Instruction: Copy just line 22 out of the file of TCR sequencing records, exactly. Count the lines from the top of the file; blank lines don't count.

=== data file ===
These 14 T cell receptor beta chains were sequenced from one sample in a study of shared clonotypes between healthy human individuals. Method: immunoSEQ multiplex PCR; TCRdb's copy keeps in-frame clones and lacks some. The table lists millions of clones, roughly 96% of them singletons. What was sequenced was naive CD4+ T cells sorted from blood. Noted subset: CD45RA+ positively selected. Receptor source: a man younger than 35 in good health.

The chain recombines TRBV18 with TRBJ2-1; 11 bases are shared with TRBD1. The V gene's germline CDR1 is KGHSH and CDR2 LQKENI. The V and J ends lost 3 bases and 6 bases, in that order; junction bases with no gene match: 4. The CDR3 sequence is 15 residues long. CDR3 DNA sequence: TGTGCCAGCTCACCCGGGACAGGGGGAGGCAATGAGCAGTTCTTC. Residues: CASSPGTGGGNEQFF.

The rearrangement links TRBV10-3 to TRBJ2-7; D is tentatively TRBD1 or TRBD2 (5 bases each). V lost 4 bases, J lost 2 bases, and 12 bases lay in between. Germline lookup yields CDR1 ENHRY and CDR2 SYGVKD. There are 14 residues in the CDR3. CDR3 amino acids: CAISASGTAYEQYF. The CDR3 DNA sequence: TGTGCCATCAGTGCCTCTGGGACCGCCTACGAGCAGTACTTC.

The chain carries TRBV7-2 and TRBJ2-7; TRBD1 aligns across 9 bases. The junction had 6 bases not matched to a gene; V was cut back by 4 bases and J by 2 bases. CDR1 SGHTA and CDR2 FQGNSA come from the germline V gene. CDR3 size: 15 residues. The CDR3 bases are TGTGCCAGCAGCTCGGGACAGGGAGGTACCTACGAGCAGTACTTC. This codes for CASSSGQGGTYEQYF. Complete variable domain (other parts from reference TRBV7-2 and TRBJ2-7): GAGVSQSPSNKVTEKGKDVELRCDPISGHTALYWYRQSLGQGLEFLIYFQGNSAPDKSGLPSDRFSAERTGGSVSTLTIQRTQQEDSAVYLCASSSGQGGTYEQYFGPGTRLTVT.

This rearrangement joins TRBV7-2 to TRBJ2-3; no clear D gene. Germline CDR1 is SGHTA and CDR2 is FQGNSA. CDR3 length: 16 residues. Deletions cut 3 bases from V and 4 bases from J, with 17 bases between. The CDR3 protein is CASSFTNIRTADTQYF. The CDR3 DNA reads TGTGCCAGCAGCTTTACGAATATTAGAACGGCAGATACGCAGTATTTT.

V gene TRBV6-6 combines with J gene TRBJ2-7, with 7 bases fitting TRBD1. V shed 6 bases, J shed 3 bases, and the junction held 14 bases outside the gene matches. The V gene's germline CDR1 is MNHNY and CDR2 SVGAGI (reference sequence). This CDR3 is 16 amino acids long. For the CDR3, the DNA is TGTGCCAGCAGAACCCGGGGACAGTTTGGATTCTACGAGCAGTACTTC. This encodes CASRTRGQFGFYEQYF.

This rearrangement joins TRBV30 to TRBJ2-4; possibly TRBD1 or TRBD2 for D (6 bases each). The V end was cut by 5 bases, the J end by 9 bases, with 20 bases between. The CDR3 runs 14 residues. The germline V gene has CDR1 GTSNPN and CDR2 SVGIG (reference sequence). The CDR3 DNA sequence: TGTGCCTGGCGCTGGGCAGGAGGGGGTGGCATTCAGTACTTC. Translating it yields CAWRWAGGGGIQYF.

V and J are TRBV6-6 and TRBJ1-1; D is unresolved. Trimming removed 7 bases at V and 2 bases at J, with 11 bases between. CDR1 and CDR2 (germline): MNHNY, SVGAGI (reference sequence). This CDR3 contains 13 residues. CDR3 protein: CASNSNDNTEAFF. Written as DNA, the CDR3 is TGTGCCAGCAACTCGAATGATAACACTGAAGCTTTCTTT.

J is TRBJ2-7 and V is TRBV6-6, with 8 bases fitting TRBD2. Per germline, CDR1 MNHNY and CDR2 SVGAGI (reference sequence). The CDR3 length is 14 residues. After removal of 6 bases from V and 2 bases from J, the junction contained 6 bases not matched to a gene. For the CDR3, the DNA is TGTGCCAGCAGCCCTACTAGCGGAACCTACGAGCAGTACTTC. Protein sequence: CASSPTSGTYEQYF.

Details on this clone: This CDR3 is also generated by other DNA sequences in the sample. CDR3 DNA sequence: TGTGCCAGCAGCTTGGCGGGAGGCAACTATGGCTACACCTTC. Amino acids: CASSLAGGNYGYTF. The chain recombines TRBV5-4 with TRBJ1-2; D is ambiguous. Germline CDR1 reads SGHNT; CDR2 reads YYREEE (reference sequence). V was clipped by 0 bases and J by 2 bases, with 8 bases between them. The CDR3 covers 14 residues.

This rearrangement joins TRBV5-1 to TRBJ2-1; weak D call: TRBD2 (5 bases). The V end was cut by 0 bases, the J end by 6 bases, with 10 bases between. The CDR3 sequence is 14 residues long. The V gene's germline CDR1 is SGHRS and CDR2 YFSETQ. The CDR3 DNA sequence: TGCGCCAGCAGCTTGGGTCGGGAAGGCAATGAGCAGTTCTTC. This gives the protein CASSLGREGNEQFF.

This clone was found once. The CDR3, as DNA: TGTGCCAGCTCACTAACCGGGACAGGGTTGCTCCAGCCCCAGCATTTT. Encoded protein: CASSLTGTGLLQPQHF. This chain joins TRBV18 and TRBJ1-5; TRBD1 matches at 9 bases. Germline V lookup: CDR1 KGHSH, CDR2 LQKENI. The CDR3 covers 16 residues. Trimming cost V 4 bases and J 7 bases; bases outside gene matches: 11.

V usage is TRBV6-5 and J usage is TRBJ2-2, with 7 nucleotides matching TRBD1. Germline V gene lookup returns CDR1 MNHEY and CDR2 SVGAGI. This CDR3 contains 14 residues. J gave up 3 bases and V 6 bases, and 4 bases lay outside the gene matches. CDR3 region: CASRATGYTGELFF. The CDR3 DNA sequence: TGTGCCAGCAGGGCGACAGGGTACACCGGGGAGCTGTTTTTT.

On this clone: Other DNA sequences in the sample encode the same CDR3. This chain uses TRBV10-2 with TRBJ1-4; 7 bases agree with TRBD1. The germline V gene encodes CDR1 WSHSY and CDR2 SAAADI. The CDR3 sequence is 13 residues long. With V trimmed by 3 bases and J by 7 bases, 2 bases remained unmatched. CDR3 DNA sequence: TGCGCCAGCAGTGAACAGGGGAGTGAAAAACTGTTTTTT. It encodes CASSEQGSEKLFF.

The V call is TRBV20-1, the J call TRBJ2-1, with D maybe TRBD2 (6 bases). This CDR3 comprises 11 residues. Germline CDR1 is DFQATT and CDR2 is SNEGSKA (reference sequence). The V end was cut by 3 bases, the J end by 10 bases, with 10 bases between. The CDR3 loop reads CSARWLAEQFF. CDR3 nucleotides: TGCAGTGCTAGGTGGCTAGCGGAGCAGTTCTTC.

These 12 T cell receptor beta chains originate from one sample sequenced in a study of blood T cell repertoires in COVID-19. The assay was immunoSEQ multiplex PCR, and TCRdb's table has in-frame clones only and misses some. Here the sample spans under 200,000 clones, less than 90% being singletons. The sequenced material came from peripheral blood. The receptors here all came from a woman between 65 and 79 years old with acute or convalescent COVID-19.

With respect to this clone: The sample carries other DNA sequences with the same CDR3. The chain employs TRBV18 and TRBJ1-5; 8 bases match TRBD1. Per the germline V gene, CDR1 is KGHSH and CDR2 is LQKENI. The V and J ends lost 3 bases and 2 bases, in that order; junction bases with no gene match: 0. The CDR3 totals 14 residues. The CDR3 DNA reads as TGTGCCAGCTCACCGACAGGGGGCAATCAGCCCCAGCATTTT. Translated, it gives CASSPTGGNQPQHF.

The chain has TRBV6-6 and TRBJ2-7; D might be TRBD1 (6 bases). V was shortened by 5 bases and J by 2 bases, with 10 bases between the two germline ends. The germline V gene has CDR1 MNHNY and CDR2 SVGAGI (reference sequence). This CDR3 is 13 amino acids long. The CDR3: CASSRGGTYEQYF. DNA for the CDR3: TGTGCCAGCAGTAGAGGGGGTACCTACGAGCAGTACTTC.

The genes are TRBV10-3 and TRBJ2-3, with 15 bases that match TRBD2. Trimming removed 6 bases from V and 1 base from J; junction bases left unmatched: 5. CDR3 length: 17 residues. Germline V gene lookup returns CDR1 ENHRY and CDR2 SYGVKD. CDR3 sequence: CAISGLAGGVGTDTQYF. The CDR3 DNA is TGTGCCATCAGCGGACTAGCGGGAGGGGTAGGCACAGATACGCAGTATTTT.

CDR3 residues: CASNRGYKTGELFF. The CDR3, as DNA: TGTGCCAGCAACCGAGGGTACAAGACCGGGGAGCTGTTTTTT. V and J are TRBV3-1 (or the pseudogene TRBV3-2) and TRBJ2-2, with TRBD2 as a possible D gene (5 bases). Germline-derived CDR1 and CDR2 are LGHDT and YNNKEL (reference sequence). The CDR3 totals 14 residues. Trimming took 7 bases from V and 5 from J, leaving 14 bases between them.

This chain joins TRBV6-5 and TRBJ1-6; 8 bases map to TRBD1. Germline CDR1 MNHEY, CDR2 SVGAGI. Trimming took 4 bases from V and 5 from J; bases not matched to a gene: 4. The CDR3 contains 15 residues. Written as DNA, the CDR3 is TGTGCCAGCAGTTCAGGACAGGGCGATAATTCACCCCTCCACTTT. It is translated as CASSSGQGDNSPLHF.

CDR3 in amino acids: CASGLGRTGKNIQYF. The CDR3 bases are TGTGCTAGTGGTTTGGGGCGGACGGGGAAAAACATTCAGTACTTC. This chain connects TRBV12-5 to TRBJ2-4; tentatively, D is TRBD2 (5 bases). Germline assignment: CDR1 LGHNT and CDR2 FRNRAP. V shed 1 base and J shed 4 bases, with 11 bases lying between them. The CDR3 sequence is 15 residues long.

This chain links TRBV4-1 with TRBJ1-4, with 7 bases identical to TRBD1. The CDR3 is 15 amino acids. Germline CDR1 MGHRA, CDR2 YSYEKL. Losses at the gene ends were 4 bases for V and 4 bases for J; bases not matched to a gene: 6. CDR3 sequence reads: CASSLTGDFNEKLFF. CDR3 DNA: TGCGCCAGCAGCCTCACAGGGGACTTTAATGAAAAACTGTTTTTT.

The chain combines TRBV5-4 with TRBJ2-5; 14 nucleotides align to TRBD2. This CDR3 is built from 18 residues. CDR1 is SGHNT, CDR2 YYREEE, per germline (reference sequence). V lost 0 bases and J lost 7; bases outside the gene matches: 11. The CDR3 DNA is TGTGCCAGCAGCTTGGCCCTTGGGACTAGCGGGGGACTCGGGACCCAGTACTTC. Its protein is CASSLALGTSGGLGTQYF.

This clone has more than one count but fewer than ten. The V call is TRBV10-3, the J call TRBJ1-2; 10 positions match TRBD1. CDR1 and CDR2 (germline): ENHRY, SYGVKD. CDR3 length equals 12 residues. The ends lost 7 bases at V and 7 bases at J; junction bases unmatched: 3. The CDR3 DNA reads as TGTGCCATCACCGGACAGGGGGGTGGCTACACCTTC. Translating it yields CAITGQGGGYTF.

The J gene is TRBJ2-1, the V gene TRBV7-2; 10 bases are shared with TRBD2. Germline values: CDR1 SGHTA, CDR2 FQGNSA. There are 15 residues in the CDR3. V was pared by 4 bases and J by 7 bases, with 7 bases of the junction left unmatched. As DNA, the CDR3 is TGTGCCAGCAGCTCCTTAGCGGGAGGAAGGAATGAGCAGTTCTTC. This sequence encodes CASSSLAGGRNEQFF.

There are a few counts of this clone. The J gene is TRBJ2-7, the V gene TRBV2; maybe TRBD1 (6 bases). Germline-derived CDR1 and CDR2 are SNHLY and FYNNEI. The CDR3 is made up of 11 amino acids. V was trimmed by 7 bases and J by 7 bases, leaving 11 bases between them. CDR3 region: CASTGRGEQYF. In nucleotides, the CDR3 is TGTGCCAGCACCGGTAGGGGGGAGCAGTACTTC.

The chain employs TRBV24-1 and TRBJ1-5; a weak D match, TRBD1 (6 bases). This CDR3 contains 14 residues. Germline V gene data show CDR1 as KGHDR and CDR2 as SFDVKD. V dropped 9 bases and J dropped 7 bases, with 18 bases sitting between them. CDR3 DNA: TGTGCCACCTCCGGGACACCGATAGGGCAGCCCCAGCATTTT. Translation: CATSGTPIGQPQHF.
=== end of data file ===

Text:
CDR3 in amino acids: CASGLGRTGKNIQYF. The CDR3 bases are TGTGCTAGTGGTTTGGGGCGGACGGGGAAAAACATTCAGTACTTC. This chain connects TRBV12-5 to TRBJ2-4; tentatively, D is TRBD2 (5 bases). Germline assignment: CDR1 LGHNT and CDR2 FRNRAP. V shed 1 base and J shed 4 bases, with 11 bases lying between them. The CDR3 sequence is 15 residues long.